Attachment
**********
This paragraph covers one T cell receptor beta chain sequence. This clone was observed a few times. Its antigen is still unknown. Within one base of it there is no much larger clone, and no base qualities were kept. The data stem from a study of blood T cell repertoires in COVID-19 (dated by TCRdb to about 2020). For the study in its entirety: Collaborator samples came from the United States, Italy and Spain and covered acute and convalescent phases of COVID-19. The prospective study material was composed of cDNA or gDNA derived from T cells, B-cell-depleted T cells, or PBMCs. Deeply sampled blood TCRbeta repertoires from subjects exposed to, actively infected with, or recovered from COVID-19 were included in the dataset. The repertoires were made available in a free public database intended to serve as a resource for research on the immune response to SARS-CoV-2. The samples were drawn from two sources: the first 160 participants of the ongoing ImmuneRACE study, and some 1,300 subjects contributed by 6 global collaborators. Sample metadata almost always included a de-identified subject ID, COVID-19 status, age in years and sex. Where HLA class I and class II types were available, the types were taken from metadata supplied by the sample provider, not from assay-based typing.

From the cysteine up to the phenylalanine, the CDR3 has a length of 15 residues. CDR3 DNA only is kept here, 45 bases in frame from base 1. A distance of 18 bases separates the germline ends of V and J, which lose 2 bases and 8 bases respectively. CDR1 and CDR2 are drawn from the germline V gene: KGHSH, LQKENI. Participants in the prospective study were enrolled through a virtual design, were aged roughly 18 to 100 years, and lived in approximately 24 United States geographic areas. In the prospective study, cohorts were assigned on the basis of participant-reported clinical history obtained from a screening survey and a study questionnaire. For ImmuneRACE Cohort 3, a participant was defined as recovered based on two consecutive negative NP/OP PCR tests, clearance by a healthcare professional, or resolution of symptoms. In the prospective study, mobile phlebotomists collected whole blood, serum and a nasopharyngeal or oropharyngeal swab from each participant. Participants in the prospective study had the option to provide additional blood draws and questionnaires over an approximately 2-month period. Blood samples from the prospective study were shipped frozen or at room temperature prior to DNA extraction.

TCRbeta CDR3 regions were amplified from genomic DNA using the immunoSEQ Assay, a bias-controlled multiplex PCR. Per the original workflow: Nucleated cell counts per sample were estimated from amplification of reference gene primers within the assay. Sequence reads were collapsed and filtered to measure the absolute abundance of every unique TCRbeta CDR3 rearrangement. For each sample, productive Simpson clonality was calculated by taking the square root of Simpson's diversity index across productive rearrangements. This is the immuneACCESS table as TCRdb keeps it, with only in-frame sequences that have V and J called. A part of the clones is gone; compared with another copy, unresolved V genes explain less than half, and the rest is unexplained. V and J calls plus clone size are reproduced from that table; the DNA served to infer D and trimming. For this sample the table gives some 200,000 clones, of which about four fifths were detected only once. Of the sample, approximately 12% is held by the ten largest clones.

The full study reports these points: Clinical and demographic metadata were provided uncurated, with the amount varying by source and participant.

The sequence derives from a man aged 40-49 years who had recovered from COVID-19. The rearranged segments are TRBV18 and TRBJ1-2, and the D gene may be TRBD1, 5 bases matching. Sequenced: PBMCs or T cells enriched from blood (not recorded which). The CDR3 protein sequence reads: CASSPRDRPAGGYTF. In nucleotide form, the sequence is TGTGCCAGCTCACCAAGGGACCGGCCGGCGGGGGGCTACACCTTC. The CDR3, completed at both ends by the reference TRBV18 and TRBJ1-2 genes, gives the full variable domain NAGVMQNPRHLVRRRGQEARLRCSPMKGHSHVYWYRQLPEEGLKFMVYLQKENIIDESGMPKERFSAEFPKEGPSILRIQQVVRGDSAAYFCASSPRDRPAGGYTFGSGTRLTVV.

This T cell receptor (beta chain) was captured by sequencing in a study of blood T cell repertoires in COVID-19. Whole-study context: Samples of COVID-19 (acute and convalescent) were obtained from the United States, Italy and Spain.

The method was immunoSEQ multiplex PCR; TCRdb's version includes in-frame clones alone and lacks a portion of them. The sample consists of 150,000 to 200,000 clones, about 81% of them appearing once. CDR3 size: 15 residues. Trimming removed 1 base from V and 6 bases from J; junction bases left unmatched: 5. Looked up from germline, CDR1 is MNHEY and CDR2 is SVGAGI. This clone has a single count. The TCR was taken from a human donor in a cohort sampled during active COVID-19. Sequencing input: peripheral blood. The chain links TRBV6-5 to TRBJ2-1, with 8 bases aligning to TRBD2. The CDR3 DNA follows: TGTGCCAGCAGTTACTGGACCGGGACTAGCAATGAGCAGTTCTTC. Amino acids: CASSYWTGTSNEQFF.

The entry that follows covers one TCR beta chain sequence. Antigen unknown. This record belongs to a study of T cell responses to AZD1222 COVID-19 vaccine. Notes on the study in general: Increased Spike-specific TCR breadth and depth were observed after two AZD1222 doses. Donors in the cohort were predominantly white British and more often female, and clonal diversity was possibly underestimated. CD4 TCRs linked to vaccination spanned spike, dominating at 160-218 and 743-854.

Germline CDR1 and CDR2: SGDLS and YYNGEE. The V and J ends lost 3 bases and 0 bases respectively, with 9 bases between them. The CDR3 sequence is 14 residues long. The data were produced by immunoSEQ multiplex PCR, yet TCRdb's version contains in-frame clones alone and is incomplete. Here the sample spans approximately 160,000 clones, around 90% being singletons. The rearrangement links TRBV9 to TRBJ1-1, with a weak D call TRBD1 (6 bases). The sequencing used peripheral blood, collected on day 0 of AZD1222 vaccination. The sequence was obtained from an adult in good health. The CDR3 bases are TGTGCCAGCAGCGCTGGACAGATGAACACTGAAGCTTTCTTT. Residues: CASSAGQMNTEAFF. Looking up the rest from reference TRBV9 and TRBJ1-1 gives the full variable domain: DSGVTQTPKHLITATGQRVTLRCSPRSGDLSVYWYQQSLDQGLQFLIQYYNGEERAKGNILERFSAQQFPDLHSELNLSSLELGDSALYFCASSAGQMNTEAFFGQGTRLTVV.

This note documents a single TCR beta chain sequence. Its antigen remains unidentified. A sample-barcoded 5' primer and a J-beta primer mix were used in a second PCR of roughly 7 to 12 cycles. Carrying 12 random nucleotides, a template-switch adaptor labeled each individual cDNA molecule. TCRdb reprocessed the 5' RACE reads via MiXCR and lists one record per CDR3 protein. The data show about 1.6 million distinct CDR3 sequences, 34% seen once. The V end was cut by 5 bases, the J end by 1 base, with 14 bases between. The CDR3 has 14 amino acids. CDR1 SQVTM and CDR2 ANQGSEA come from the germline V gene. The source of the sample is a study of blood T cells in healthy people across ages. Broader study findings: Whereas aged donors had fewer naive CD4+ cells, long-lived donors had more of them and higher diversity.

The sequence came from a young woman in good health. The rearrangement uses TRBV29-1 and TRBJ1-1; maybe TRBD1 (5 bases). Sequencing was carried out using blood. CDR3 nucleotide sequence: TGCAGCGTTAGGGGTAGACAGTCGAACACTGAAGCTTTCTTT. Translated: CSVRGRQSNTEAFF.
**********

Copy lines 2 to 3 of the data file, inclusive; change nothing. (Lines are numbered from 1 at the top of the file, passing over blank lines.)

From the cysteine up to the phenylalanine, the CDR3 has a length of 15 residues. CDR3 DNA only is kept here, 45 bases in frame from base 1. A distance of 18 bases separates the germline ends of V and J, which lose 2 bases and 8 bases respectively. CDR1 and CDR2 are drawn from the germline V gene: KGHSH, LQKENI. Participants in the prospective study were enrolled through a virtual design, were aged roughly 18 to 100 years, and lived in approximately 24 United States geographic areas. In the prospective study, cohorts were assigned on the basis of participant-reported clinical history obtained from a screening survey and a study questionnaire. For ImmuneRACE Cohort 3, a participant was defined as recovered based on two consecutive negative NP/OP PCR tests, clearance by a healthcare professional, or resolution of symptoms. In the prospective study, mobile phlebotomists collected whole blood, serum and a nasopharyngeal or oropharyngeal swab from each participant. Participants in the prospective study had the option to provide additional blood draws and questionnaires over an approximately 2-month period. Blood samples from the prospective study were shipped frozen or at room temperature prior to DNA extraction.

TCRbeta CDR3 regions were amplified from genomic DNA using the immunoSEQ Assay, a bias-controlled multiplex PCR. Per the original workflow: Nucleated cell counts per sample were estimated from amplification of reference gene primers within the assay. Sequence reads were collapsed and filtered to measure the absolute abundance of every unique TCRbeta CDR3 rearrangement. For each sample, productive Simpson clonality was calculated by taking the square root of Simpson's diversity index across productive rearrangements. This is the immuneACCESS table as TCRdb keeps it, with only in-frame sequences that have V and J called. A part of the clones is gone; compared with another copy, unresolved V genes explain less than half, and the rest is unexplained. V and J calls plus clone size are reproduced from that table; the DNA served to infer D and trimming. For this sample the table gives some 200,000 clones, of which about four fifths were detected only once. Of the sample, approximately 12% is held by the ten largest clones.